REPLICATING SOME NATURAL CONDITIONING PROCESSES
Soak seeds in boiling water for thermal shock.
Soak seeds in very strong, dark, black coffee to mimic the digestives acids.
With large seeds use a knife to nick off a tiny bit of the seed coat.
Line a jar with sandpaper, place your seeds within, and shake.
Fill a jar with grit, and seeds, and shake to scarify.
Create a charate (burned materials) to topdress the seed flat.
Smoke pads are available from some suppliers,
or you can try using a smoker (such as those used by beekeepers)
Smoked fish can be soaked, and the water used as a drench !
Soak the seed in hot water, or in black coffee.
Mix the seed with a moistened medium, and refrigerate for two to three months. Be sure to label the seed. Keep it moist, and watch for the growth of the radicle, potting into a soil mix soon after growth starts.
Some seeds respond to warm and moist soil conditions which is easy to duplicate with a propagation mat and moist soil mix. Seeds can be fooled into thinking it’s spring with a gro-light set for fourteen hours a day.
For the seeds of many California perennial plants: Prepare the seed flats or trays in late summer, or early fall. Make sure your medium is moist, carefully sow and label your seeds, and then water them in. Cover the seed flat with cloud-cover fabric to protect against predators, and find a protected, shady place outdoors for it. If the rainy season comes as expected, you only need to wait and watch. Some seeds will take months to germinate, so be patient. Once you see germination starting you must make sure that the seedlings receive water regularly. Transplant them when the first set of true leaves has formed.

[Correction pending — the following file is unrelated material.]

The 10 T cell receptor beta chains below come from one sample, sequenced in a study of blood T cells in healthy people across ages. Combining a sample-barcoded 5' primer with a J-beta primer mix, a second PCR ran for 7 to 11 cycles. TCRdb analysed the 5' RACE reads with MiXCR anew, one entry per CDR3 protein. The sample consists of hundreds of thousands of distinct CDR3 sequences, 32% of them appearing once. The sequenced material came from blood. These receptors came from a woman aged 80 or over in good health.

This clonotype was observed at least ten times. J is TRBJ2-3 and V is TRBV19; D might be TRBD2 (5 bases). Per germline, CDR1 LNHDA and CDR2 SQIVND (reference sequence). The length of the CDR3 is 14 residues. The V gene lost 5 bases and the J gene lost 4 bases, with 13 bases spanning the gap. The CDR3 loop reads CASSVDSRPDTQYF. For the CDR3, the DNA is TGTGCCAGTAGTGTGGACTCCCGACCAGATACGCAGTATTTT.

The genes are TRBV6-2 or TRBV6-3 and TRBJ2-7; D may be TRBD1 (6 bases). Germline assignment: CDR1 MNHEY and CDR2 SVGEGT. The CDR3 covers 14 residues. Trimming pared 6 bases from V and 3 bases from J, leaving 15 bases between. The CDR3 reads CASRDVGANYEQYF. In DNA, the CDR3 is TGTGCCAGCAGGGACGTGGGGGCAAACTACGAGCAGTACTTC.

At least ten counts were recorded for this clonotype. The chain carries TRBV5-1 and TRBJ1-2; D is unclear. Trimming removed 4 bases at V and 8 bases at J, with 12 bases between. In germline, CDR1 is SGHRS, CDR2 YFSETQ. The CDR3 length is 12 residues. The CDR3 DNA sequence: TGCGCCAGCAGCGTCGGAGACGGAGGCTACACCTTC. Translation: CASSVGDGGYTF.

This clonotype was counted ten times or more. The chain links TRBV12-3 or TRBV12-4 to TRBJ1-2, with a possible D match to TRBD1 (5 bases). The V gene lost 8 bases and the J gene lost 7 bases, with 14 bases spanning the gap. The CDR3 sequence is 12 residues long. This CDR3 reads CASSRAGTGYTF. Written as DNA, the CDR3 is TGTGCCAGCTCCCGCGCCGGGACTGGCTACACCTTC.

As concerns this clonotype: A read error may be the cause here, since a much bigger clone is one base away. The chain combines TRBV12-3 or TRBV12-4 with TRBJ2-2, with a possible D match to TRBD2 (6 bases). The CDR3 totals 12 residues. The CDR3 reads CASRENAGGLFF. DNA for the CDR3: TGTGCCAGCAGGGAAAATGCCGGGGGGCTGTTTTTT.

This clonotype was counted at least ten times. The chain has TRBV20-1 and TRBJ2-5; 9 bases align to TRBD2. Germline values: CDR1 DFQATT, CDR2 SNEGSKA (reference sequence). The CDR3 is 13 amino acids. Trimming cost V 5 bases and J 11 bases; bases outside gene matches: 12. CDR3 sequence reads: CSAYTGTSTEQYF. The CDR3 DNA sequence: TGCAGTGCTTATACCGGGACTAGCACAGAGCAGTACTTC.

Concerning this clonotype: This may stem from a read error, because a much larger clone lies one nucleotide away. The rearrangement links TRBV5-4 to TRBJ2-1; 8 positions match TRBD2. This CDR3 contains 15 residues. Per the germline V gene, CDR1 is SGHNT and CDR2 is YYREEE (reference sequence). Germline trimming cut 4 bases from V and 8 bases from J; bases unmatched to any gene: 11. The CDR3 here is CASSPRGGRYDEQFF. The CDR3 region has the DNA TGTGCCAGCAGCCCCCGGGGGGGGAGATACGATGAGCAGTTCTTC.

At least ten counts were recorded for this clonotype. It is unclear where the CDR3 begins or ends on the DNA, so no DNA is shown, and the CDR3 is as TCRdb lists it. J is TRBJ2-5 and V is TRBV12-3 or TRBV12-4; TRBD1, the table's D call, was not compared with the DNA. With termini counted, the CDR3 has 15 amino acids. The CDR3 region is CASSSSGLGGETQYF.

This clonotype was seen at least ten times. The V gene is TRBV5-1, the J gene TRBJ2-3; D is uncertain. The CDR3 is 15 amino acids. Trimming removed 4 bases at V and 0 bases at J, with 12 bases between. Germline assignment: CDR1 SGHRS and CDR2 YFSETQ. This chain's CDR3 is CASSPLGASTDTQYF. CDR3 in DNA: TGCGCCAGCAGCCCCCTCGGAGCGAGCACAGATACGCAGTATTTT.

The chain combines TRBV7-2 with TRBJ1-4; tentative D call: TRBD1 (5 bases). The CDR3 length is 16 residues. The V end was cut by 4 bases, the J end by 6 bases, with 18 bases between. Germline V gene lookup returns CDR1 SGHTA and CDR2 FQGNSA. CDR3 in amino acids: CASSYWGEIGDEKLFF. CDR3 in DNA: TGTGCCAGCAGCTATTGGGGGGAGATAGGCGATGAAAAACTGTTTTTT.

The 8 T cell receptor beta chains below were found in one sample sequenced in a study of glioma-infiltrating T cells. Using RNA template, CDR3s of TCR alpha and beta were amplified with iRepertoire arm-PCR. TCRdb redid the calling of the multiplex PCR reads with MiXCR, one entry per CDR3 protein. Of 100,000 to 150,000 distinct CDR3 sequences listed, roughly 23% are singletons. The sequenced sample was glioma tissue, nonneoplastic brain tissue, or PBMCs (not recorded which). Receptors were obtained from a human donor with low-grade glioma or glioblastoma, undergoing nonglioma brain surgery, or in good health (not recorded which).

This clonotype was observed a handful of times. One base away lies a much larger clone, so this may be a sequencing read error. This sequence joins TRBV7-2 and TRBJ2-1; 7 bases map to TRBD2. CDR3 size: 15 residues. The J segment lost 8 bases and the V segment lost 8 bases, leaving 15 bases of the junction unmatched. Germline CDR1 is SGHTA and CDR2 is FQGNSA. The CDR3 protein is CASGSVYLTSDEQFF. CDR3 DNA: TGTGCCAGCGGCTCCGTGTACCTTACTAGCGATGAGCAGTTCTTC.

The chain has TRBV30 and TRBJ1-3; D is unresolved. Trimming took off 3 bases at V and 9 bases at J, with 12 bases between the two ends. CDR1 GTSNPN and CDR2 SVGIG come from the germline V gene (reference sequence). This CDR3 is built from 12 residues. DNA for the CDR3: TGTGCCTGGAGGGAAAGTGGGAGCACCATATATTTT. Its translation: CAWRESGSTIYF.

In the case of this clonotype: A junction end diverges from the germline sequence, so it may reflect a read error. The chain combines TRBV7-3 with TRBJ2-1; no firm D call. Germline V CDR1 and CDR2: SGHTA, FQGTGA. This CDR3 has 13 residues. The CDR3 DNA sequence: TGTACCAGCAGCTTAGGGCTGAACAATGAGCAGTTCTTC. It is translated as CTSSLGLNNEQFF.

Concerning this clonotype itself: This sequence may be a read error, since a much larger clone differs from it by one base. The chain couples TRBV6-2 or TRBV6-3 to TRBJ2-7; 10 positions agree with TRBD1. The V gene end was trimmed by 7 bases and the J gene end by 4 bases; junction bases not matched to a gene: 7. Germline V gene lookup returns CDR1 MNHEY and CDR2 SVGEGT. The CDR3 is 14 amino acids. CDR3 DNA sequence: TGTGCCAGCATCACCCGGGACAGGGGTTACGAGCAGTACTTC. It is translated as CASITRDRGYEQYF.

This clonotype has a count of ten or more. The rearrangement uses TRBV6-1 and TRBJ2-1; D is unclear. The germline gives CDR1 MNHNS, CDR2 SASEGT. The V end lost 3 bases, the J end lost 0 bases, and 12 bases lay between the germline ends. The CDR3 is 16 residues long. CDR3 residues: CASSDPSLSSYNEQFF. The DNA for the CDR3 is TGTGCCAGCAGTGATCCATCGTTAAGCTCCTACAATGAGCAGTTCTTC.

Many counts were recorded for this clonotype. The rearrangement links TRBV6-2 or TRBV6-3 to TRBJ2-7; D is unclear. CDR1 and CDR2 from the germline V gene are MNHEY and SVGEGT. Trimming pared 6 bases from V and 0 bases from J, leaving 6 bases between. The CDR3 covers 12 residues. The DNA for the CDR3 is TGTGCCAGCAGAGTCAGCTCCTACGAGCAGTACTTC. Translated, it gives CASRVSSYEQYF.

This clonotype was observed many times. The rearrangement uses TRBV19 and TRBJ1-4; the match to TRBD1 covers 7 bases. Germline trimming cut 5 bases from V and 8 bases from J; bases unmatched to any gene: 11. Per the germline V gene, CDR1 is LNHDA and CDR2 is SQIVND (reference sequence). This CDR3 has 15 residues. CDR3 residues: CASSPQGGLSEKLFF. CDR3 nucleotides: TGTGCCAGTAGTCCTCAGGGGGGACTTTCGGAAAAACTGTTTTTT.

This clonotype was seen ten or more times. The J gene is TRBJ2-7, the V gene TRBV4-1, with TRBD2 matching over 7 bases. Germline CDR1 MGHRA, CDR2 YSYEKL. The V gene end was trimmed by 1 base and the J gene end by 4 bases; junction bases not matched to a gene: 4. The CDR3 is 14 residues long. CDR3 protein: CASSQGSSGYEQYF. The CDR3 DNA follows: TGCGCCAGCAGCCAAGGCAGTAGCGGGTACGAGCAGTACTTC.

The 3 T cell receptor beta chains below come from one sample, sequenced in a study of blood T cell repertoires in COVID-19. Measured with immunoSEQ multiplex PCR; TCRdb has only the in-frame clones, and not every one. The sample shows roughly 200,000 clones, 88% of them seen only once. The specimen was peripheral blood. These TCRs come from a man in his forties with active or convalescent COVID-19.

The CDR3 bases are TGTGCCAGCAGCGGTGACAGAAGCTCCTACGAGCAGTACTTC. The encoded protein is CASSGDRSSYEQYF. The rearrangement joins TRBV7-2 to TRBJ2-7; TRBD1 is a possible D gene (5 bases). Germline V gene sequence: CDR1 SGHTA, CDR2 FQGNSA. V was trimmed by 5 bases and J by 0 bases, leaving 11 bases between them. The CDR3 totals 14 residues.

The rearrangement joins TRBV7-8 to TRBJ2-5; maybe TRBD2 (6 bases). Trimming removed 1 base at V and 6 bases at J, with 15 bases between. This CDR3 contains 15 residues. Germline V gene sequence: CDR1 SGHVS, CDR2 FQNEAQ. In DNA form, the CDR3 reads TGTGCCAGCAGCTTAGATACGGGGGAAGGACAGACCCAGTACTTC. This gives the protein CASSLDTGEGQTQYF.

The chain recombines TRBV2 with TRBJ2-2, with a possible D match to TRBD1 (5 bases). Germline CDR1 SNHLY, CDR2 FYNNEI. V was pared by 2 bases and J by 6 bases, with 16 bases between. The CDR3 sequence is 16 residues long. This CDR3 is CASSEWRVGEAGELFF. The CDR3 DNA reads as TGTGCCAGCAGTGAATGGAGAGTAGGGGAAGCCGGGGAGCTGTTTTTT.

Experiment with different methods! Divide the seeds of one species into different batches - and use a different approach with each batch. Keep records to determine which method yields the best results.
SUCCEEDING WITH NATIVE PLANTS
First - get to know California’s native plants in the wild! Get a good field guide, and join others on naturalist-led outings. Take Field Botany classes, and practice plant ID throughout the seasons, observing the natural cycles of vegetative growth, flowering, fruit set, and drop.
Second - learn about the plant communities, and the environment that the plant grows in. Optimum growth of a plant is displayed only within a precisely defined environment which was established during ancestral evolution. When cultivating any plant in a garden habitat, our choices are still restricted by these precise environmental needs.
Third - learn about all the amazing and wonderful symbiotic relationships that exists between plants, insects, birds and other animals. Many of these relationships have evolved to facilitate pollination, distribution, and germination of the plant’s seeds.
Some books that offer useful tips for ‘starting from seed are:
The New Seed-Starters Handbook, by Nancy Buble (Rodale Press 1988)
This book has lots of good generic info and illustrations on botany, seeds, mediums and propagation equipment; however plants listed with specific methods outlined are not California natives.
Seed Propagation of California Native Plants, by Dara E. Emery (published by the Santa Barbara Botanic Garden, 1988)
Propagation Secrets for California Native Plants, by Jeanine De Hart (self- published by author, sixth printing, December 2001)